Published 16 May 2013
Art , Web sites and blogs
The chemistry of the ocean is changing. Most climate change discussion focuses on the warmth of the air, but around one-quarter of the carbon dioxide we release into the atmosphere dissolves into the ocean. Dissolved carbon dioxide makes seawater more acidic—a process called ocean acidification—and its effects have already been observed: the shells of sea butterflies, also known as pteropods, have begun dissolving in the Antarctic.
Tiny sea butterflies are related to snails, but use their muscular foot to swim in the water instead of creep along a surface. Many species have thin, hard shells made of calcium carbonate that are especially sensitive to changes in the ocean’s acidity. Their sensitivity and cosmopolitan nature make them an alluring study group for scientists who want to better understand how acidification will affect ocean organisms. But some pteropod species are proving to do just fine in more acidic water, while others have shells that dissolve quickly. So why do some species perish while others thrive?
Continue reading ‘Amazing sea butterflies are the ocean’s canary in the coal mine’
Published 20 February 2013
Art , Science , Web sites and blogs
Friday 8 March 2013, 1 pm
“Tipping Point”, France, Laurence Jourdan, 54 min
An intelligent look at the emerging science of ocean acidification, that is shot in dramatic ocean locations from the tropics to the arctic, this film follows scientists on a sensitive, compelling and ultimately hopeful journey, into one of the marine environment’s most imminent challenges. —PW
Continue reading ‘“Tipping Point” to be shown at the San Francisco International Ocean Film Festival’
Published 12 December 2012
Art , Web sites and blogs
The $50,000 Ocean Acidification Art Challenge is now open to all Victorian students Years 9-12.
Australia’s largest environmental art show, it has been created to stimulate a deeper understanding of Ocean Acidification and to encourage wider environmental responsibility.
Continue reading ‘Seaweek embraces $50,000 Ocean Art Challenge’
Published 20 November 2012
Art , Science
The main objective of this study is to continue collaborative efforts with Ringling College of Art and Design students to create new outreach products on ocean acidification that will increase awareness about the impacts of ocean acidification on Florida coral reef ecosystems.
Continue reading ‘The art of marine science: collaborating with art students to create outreach and education tools on ocean acidification in the Florida Keys’
Published 15 November 2012
Art , Media coverage
You’ve no doubt heard of the butterfly effect. Well, Gareth Lawson of Woods Hole Oceanographic Institution has his own version: the sea butterfly effect. As carbon dioxide emissions build up in the atmosphere, some of it is absorbed by the ocean, where it turns to acid – a phenomenon known as ocean acidification.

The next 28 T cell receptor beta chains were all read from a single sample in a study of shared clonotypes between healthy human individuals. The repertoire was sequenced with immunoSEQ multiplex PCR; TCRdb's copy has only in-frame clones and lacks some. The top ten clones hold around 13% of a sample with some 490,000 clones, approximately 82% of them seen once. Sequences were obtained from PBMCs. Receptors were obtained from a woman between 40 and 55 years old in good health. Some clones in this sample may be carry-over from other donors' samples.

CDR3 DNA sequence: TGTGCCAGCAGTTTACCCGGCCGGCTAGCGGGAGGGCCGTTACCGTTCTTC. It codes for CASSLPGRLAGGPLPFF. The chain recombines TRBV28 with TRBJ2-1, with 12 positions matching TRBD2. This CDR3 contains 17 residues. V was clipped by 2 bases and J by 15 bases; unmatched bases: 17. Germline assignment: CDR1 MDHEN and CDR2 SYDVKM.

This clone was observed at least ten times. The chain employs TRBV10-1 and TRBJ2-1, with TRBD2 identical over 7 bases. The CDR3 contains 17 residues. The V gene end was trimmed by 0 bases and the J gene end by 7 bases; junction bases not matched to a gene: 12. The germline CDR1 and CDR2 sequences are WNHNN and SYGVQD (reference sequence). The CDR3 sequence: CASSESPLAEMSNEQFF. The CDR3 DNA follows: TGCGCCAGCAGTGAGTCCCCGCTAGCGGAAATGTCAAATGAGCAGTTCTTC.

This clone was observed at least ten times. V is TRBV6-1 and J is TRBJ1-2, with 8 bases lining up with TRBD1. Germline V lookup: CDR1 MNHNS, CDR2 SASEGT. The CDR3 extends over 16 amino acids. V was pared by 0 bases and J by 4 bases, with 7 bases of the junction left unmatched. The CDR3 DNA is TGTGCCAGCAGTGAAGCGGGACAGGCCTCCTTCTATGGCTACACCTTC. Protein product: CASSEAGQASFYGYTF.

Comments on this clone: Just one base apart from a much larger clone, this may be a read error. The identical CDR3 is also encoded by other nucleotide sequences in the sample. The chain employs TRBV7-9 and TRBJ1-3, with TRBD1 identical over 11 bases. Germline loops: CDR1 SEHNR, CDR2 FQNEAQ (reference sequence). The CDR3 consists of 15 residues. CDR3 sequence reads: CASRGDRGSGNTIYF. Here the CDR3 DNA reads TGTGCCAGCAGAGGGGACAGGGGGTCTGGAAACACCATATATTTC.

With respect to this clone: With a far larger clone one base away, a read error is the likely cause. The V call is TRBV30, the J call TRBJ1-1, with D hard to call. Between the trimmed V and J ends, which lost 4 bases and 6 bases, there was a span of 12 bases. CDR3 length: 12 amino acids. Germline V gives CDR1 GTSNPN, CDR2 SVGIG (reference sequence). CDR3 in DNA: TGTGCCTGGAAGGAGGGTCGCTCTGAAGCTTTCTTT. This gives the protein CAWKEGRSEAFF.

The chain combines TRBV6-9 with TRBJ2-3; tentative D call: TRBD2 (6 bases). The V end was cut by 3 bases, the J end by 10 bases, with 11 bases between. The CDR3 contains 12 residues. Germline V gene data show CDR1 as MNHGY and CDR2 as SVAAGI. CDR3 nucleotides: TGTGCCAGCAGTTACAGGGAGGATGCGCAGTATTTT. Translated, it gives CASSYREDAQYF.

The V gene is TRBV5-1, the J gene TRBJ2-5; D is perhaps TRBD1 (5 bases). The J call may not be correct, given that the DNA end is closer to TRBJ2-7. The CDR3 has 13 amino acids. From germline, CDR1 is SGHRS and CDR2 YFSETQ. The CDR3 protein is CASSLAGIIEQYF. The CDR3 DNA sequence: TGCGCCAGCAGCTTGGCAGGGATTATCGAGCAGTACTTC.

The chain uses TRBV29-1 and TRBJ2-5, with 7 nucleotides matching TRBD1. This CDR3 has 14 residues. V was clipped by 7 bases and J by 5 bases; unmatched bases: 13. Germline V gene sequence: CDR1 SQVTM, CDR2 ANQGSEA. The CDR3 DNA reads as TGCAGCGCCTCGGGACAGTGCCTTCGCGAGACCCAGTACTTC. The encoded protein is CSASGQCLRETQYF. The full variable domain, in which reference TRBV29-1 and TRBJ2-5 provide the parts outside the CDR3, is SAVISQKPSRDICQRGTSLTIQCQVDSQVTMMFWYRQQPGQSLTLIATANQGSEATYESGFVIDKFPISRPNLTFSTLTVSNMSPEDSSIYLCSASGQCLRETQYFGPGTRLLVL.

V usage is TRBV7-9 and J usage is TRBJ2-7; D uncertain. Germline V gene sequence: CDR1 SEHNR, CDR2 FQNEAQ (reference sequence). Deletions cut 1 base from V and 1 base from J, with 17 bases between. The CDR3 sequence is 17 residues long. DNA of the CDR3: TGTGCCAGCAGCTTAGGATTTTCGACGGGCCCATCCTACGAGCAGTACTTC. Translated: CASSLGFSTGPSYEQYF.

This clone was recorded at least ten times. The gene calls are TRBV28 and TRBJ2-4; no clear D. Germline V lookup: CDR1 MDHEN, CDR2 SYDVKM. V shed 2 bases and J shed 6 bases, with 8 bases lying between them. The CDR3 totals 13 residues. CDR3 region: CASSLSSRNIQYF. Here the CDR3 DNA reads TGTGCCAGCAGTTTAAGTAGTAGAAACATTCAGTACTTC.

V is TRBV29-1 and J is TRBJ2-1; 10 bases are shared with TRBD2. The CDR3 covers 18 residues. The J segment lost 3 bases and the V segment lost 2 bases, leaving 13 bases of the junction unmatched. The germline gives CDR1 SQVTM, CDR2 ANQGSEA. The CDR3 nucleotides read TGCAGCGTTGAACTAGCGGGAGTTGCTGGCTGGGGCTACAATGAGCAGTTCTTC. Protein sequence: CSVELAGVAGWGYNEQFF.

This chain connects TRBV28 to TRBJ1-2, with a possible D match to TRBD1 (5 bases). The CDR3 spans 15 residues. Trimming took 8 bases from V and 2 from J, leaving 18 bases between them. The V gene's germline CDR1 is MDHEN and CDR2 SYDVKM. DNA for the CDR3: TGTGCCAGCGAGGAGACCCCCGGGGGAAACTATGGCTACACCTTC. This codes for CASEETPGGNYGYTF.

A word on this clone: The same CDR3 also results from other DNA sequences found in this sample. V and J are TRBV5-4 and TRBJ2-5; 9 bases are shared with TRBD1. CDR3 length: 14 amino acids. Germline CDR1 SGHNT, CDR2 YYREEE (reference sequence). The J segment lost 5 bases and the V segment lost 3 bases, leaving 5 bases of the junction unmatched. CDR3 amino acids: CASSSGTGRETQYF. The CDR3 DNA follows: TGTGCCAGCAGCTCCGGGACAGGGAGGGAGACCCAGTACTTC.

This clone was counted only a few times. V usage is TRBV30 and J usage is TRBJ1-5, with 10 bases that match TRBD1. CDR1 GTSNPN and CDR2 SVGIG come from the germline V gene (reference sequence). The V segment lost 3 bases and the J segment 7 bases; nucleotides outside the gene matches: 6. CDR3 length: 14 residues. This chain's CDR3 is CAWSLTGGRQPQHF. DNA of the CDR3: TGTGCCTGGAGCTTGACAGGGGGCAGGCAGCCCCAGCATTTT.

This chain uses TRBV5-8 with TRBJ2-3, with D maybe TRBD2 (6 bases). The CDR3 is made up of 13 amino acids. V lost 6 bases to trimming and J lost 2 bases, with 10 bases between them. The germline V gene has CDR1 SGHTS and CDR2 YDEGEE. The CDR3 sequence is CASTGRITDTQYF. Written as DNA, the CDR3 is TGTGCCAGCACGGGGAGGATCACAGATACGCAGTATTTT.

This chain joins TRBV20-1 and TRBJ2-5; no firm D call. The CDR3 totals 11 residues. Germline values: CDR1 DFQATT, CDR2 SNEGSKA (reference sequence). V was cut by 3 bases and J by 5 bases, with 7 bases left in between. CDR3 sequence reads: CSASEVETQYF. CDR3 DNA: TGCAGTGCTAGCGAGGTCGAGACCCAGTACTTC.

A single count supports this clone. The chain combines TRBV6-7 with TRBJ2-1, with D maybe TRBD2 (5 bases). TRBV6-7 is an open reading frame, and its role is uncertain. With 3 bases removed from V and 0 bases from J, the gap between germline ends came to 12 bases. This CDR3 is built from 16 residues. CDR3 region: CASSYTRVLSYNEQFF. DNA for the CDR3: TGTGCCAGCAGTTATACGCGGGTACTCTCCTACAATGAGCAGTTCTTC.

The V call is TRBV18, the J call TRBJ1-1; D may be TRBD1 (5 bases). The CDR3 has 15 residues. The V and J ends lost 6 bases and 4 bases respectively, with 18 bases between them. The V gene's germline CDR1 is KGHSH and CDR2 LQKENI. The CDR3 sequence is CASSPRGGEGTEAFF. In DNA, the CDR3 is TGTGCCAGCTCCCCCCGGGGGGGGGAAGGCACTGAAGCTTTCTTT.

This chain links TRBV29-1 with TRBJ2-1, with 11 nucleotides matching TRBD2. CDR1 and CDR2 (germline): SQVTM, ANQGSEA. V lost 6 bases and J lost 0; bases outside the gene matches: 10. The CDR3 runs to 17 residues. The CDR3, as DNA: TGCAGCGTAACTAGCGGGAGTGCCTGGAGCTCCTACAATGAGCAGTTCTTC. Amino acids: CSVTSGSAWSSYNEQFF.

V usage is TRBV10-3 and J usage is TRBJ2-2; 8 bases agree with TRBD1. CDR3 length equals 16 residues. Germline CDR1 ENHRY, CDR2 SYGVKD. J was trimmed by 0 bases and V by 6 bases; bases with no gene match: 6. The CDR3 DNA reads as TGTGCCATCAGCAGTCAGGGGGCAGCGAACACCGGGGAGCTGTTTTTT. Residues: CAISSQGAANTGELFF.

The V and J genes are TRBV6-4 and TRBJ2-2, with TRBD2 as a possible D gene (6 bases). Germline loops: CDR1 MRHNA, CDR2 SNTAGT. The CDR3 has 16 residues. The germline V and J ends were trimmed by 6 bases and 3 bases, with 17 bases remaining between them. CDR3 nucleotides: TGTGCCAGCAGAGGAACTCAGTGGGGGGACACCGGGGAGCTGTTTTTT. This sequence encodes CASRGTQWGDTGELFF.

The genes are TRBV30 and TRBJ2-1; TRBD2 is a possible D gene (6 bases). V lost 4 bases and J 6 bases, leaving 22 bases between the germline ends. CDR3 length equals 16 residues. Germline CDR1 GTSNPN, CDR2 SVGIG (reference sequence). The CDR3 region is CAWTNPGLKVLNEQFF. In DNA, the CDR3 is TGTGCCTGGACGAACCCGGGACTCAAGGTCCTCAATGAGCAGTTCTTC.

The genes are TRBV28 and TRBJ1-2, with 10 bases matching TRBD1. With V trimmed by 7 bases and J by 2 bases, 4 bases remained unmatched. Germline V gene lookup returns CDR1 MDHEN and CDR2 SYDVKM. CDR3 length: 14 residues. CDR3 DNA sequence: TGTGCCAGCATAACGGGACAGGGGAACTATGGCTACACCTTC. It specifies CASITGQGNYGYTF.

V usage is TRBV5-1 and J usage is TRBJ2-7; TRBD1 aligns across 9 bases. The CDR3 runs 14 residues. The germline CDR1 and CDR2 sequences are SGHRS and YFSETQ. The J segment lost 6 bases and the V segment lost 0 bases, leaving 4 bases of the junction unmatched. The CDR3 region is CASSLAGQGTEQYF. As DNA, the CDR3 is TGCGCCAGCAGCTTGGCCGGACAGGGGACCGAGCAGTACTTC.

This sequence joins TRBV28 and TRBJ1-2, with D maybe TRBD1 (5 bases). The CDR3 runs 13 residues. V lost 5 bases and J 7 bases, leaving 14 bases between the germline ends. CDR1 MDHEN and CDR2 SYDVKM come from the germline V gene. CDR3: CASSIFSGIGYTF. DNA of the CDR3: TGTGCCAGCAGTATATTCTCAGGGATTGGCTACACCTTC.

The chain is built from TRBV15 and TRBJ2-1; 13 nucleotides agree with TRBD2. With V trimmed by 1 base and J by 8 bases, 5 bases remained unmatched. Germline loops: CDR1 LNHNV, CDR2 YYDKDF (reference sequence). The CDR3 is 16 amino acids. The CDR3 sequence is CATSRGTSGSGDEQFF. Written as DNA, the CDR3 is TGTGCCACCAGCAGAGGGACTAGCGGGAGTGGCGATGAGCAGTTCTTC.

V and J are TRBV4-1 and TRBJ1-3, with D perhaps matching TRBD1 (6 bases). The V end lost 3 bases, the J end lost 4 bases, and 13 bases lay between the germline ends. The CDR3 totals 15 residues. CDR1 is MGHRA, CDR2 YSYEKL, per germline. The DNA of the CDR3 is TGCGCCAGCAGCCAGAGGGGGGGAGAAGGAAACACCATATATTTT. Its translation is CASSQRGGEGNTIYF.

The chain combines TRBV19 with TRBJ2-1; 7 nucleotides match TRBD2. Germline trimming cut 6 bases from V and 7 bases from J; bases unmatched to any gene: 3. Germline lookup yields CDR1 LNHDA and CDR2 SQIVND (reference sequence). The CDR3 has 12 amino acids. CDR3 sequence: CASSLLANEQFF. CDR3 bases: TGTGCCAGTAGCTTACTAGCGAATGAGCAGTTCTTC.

Continue reading ‘The pteropod project: sea butterflies, climate change, and art (text and audio)’
Funded by Eye On The World Natural Images, Ocean Ark Alliance is hosting Australia’s largest environmental art show at the Melbourne Aquarium on 22 October 2012. This has been created to stimulate a deeper understanding of ocean acidification.
Specific topics include the impact of ocean acidification on coral reefs, southern seas, polar seas, marine life, coastal communities & economic wealth.
Open to all Year 9 -12 students, this Victoria-based pilot is the start of what the Ocean Ark Alliance hopes will become a national and international initiative
Continue reading ‘Ocean acidification art challenge’
Published 9 March 2012
The other CO2 problem animation, originally made by the Ridgeway School (Plymouth, UK) students in collaboration with EPOCA is now available in Spanish and Italian. The translations were performed by Spanish and Italian students and supported by the MedSea project. The video is also available in French.
Click on the images to watch the videos.
Published 19 July 2011
Le dessin animé produit par les élèves de l’école Ridgeway de Plymouth (Royaume-Uni) et les chercheurs du Laboratoire Marin de Plymouth (financé par EPOCA) vient d’être traduit en français par des élèves du collège Charles III de Monaco avec le soutien d’EPOCA et de l’Institut océanographique de Monaco. Il est disponible sur YouTube.
Published 7 April 2011
The “Tipping Point” documentary won the “Best Scientific Movie” award at the Mediterranea film festival that took place in Antibes (France), 31 March-3 April 2011.